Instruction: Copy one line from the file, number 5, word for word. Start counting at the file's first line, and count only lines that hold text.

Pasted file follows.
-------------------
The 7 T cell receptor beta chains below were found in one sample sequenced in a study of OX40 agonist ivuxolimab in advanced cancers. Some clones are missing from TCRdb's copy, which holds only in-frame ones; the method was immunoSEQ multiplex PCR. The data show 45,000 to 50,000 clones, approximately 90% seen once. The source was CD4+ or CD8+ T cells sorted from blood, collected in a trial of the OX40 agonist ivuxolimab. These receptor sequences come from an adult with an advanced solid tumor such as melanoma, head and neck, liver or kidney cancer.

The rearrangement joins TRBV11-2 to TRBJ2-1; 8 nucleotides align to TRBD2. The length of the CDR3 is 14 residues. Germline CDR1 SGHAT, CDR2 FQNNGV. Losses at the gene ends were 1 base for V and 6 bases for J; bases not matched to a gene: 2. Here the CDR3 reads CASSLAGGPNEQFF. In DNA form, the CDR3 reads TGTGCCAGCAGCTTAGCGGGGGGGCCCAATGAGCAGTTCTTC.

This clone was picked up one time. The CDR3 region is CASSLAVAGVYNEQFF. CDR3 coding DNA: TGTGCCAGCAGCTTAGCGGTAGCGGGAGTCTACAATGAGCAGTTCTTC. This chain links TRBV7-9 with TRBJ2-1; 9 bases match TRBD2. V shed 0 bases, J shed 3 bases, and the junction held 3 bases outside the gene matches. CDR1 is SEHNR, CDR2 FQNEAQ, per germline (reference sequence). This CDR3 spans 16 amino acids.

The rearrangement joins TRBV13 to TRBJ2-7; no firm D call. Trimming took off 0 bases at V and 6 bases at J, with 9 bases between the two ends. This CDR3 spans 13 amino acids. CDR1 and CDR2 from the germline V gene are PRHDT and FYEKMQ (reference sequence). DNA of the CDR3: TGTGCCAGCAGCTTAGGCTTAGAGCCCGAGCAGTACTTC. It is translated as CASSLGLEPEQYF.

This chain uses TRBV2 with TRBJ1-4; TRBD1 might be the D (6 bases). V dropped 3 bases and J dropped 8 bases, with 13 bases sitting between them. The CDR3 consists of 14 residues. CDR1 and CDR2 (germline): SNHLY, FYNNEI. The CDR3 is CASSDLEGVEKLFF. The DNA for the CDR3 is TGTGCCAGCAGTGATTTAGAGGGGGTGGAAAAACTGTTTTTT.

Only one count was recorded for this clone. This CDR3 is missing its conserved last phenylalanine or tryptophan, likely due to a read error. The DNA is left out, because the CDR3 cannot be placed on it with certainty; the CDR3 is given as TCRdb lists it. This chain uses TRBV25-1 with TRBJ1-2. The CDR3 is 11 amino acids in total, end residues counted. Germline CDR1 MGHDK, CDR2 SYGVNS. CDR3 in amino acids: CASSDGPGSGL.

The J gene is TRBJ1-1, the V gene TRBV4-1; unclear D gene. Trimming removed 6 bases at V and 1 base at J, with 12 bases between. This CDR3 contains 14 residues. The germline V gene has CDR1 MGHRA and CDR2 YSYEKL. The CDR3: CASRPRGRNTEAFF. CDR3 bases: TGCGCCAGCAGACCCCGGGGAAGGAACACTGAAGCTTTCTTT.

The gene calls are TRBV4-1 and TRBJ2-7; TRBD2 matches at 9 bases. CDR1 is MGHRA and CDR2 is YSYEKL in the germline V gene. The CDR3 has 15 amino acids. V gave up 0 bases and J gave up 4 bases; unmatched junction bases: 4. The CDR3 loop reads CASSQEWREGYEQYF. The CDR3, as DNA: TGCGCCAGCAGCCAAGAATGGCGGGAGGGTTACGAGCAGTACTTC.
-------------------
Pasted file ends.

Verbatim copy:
This chain uses TRBV2 with TRBJ1-4; TRBD1 might be the D (6 bases). V dropped 3 bases and J dropped 8 bases, with 13 bases sitting between them. The CDR3 consists of 14 residues. CDR1 and CDR2 (germline): SNHLY, FYNNEI. The CDR3 is CASSDLEGVEKLFF. The DNA for the CDR3 is TGTGCCAGCAGTGATTTAGAGGGGGTGGAAAAACTGTTTTTT.